November 27, 2021

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Ethiopia holds 72 WFP drivers

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By AFP

The United Nations said Wednesday that Ethiopia had detained 72 drivers working for the World Food Programme (WFP) in the country’s conflict-torn north.

The news, which came a day after the UN reported the arrests of 22 employees in the capital Addis Ababa, is likely to further inflame tensions with the government following a decision in September to expel seven senior UN officials for “meddling” in the country’s affairs.

A UN spokesperson said the new detentions had occurred in the capital of Afar province, on the only functional road leading into famine-threatened Tigray.

“We confirm that 72 outsourced drivers contracted by WFP have been detained in Semera. We are liaising with the Government of Ethiopia to understand the reasons behind their detention,” a UN spokesperson said.

“We are advocating with the government to ensure their safety and the full protection of their legal and human rights,” the spokesperson added.

Officials last week announced a six-month nationwide emergency amid rising fears that fighters from the Tigray People’s Liberation Front (TPLF) and Oromo Liberation Army (OLA) rebel groups could advance on the capital.

Lawyers say arbitrary detentions of ethnic Tigrayans — commonplace during the war — have surged since then, ensnaring thousands, with the new measures allowing the authorities to hold anyone suspected of supporting “terrorist groups” without a warrant. 

Law enforcement officials describe such detentions as part of a legitimate crackdown on the TPLF and OLA.

The UN on Tuesday said 22 Ethiopian staff had been detained in Addis Ababa.

Six were freed while the remaining 16 were in custody Tuesday night, UN spokesman Stephane Dujarric told reporters at the world body’s headquarters.

Information on the ethnicity of the drivers detained in Semera was not immediately available, though the UN has in the past hired ethnic Tigrayans to transport food and other aid into Tigray.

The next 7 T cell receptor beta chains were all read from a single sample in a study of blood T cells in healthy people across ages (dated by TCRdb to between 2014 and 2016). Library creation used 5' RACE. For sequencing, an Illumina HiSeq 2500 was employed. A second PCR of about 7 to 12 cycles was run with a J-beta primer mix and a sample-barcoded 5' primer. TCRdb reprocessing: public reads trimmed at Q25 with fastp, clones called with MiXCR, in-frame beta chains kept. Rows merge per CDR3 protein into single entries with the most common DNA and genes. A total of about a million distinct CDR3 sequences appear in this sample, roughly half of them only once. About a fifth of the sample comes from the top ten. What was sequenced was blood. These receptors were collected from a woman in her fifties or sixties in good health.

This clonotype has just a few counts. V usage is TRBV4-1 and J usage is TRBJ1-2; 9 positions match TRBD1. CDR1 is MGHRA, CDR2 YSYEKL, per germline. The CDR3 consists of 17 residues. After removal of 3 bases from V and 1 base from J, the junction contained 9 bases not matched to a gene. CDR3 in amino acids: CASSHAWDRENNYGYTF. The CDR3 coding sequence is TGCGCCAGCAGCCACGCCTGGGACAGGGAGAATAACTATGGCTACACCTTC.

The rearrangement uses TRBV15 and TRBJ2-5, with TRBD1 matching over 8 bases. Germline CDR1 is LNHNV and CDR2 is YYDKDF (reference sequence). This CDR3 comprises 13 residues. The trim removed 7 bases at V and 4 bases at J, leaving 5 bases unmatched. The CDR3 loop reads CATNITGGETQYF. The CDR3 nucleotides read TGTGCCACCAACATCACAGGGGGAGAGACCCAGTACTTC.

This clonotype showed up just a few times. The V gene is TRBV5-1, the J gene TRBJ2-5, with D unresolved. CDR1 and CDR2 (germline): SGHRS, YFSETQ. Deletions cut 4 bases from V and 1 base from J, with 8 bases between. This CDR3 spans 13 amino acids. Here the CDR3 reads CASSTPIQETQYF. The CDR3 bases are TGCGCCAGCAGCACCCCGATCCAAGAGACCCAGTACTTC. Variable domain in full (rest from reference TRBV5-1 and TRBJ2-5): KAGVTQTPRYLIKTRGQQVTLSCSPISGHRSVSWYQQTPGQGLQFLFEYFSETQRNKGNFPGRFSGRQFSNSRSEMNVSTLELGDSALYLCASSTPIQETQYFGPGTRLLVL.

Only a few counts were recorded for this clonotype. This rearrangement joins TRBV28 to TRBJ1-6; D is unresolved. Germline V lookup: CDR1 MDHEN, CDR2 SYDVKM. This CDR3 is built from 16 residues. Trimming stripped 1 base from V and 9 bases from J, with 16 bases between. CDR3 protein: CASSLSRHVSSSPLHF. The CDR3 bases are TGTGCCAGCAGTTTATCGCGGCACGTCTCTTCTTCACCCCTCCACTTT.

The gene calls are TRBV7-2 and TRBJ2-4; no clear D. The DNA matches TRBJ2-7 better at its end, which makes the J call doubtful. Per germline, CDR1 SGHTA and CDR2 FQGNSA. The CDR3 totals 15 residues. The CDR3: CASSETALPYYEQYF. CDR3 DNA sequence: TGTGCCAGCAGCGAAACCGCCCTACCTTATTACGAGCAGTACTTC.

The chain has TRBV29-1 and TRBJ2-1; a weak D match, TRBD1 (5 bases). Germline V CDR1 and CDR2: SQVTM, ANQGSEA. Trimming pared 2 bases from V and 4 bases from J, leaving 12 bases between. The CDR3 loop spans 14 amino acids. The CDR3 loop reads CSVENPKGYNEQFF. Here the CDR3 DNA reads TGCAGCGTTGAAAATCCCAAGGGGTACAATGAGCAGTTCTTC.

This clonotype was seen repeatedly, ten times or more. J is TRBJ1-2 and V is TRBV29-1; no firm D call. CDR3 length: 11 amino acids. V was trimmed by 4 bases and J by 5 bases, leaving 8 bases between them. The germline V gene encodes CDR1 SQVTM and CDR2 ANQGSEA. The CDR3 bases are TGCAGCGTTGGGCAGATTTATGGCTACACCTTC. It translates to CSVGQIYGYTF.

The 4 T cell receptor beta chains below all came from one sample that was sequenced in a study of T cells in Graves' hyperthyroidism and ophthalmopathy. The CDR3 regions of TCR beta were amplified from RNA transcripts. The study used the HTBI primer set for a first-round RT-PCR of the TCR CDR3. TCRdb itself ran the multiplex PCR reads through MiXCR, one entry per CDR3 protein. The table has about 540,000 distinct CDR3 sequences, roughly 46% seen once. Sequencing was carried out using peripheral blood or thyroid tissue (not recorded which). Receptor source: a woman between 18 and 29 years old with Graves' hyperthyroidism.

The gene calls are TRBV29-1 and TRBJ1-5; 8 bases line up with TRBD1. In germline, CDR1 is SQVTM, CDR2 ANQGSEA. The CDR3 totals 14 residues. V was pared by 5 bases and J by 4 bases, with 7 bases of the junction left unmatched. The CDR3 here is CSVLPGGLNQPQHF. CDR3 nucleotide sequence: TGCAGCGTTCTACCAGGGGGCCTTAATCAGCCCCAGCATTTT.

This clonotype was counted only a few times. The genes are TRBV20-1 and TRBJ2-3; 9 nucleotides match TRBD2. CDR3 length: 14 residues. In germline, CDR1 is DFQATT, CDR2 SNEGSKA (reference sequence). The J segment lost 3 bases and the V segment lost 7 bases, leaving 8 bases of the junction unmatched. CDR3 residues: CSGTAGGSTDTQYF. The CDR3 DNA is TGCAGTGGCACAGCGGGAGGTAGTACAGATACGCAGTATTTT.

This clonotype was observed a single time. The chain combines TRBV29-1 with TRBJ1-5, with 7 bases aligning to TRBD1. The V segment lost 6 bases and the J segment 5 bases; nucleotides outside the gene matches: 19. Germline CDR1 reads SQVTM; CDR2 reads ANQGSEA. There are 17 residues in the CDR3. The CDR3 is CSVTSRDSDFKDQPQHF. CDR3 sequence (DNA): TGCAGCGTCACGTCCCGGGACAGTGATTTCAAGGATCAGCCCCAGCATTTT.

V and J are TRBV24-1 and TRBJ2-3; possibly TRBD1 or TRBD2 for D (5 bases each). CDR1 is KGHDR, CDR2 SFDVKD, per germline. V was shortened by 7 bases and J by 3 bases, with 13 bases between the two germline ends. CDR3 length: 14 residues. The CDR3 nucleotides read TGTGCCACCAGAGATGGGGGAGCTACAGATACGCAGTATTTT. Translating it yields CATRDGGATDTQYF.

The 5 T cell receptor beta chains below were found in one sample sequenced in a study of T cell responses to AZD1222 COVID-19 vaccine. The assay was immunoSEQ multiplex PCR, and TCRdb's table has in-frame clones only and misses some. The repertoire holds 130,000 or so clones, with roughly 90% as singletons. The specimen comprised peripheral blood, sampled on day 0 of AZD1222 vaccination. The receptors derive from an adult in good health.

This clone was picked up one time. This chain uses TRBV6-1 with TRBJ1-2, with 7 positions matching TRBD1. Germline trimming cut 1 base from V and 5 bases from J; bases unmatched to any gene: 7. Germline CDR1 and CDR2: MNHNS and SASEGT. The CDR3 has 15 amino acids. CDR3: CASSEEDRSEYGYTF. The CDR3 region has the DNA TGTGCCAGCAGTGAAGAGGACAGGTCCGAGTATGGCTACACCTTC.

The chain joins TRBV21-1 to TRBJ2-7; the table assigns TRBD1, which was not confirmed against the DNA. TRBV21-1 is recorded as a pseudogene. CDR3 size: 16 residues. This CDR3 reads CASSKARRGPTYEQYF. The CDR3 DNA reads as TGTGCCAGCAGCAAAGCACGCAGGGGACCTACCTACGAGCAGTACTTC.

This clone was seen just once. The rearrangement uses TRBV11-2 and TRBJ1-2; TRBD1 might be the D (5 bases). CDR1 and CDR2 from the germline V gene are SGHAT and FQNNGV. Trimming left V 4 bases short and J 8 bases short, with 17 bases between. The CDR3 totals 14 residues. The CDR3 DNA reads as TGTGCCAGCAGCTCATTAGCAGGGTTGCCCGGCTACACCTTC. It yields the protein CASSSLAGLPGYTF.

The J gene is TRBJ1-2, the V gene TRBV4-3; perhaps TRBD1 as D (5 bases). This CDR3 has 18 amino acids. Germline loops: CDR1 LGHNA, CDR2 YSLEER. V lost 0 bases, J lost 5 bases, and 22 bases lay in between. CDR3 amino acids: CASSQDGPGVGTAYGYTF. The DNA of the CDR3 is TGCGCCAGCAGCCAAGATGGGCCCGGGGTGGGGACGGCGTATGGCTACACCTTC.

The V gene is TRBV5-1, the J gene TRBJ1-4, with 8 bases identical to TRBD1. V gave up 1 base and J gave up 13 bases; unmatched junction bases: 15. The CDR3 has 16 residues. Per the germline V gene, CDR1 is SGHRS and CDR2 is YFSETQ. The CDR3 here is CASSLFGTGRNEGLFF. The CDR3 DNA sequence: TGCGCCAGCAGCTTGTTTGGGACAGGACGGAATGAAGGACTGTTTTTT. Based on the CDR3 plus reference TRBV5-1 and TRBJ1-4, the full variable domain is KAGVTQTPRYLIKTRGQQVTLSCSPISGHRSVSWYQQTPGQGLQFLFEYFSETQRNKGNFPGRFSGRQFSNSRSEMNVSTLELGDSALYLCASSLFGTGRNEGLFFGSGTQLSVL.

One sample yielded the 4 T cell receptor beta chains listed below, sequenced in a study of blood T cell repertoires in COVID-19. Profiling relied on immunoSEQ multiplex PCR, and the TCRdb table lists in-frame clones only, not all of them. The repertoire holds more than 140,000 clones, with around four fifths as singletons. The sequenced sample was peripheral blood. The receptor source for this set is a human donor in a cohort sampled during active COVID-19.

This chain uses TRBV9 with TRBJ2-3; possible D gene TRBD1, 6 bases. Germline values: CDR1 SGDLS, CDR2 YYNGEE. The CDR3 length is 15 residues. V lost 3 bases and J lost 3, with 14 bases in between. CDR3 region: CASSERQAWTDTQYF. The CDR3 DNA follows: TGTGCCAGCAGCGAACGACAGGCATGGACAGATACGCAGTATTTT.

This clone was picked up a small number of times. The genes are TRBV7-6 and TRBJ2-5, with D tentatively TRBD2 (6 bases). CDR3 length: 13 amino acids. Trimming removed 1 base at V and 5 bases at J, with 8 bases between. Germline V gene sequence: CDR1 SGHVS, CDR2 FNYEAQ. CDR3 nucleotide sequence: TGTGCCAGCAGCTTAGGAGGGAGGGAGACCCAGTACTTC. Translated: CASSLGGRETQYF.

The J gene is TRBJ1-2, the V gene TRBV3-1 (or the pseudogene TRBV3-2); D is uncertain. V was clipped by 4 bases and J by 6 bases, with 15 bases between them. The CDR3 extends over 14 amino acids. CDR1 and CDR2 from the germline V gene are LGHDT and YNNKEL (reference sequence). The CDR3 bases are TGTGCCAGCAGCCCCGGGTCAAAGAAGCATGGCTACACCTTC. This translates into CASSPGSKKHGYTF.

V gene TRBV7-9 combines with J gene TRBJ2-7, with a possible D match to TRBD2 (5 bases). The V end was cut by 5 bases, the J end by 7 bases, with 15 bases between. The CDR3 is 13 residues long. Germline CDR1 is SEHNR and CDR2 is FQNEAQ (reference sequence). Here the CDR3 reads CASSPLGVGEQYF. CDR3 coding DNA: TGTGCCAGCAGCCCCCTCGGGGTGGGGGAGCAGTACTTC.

Famine fears

Prime Minister Abiy Ahmed sent troops into Tigray last November to topple the TPLF, a move he said came in response to rebel attacks on army camps.

Though the 2019 Nobel Peace laureate vowed a swift victory, by late June the TPLF had regrouped and retaken most of the region including its capital Mekele.

Since then Tigray has been under what the UN describes as a de facto humanitarian blockade.

Only 15 percent of necessary aid has been able to cross from Semera into Tigray since mid-July, with hundreds of thousands of people living in famine-like conditions, according to UN estimates.

Last week, the UN said no aid trucks had entered northern Ethiopia since October 18.

Movement of aid workers in and out of the region by road has been barred since October 28.

Media ‘intimidation’

Human Rights Watch (HRW) said this week that the emergency measures posed risks not just to Tigrayans but also media organisations and aid groups, among others.

On Tuesday night a police official in Ethiopia’s Somali region announced that authorities were closing a private media outlet, Nabad TV.

The official, Mohamud Sheikh Ahmed, accused Nabad of violating the state of emergency by broadcasting content that “incites violence and bloodshed.”

Nabad was founded by Filsan Abdullahi Ahmed, who went on to serve as women’s minister in Abiy’s government and was the first federal official to acknowledge that rapes had taken place in Tigray during the war.

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